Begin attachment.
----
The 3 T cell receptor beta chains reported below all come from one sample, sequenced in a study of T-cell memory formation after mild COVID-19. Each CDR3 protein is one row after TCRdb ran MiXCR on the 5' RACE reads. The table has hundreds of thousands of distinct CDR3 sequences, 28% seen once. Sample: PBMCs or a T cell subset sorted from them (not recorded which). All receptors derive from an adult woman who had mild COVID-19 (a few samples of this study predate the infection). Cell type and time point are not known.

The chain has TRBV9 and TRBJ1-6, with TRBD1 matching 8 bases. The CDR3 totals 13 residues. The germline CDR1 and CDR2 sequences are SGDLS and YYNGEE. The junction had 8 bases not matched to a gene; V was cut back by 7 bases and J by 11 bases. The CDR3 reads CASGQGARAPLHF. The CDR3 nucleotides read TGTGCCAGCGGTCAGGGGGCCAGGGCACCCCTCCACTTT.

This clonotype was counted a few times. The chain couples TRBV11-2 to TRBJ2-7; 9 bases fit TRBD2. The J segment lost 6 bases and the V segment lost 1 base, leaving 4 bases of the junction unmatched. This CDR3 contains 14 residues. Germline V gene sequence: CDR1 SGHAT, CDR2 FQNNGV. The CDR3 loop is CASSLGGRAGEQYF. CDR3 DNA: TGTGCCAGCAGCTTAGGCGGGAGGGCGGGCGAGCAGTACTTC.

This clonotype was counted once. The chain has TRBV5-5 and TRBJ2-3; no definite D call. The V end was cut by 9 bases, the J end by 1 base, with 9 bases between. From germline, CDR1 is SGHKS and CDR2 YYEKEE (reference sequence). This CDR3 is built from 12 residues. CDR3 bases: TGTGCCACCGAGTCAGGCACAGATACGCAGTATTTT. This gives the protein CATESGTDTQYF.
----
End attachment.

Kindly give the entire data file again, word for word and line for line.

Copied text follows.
The 3 T cell receptor beta chains reported below all come from one sample, sequenced in a study of T-cell memory formation after mild COVID-19. Each CDR3 protein is one row after TCRdb ran MiXCR on the 5' RACE reads. The table has hundreds of thousands of distinct CDR3 sequences, 28% seen once. Sample: PBMCs or a T cell subset sorted from them (not recorded which). All receptors derive from an adult woman who had mild COVID-19 (a few samples of this study predate the infection). Cell type and time point are not known.

The chain has TRBV9 and TRBJ1-6, with TRBD1 matching 8 bases. The CDR3 totals 13 residues. The germline CDR1 and CDR2 sequences are SGDLS and YYNGEE. The junction had 8 bases not matched to a gene; V was cut back by 7 bases and J by 11 bases. The CDR3 reads CASGQGARAPLHF. The CDR3 nucleotides read TGTGCCAGCGGTCAGGGGGCCAGGGCACCCCTCCACTTT.

This clonotype was counted a few times. The chain couples TRBV11-2 to TRBJ2-7; 9 bases fit TRBD2. The J segment lost 6 bases and the V segment lost 1 base, leaving 4 bases of the junction unmatched. This CDR3 contains 14 residues. Germline V gene sequence: CDR1 SGHAT, CDR2 FQNNGV. The CDR3 loop is CASSLGGRAGEQYF. CDR3 DNA: TGTGCCAGCAGCTTAGGCGGGAGGGCGGGCGAGCAGTACTTC.

This clonotype was counted once. The chain has TRBV5-5 and TRBJ2-3; no definite D call. The V end was cut by 9 bases, the J end by 1 base, with 9 bases between. From germline, CDR1 is SGHKS and CDR2 YYEKEE (reference sequence). This CDR3 is built from 12 residues. CDR3 bases: TGTGCCACCGAGTCAGGCACAGATACGCAGTATTTT. This gives the protein CATESGTDTQYF.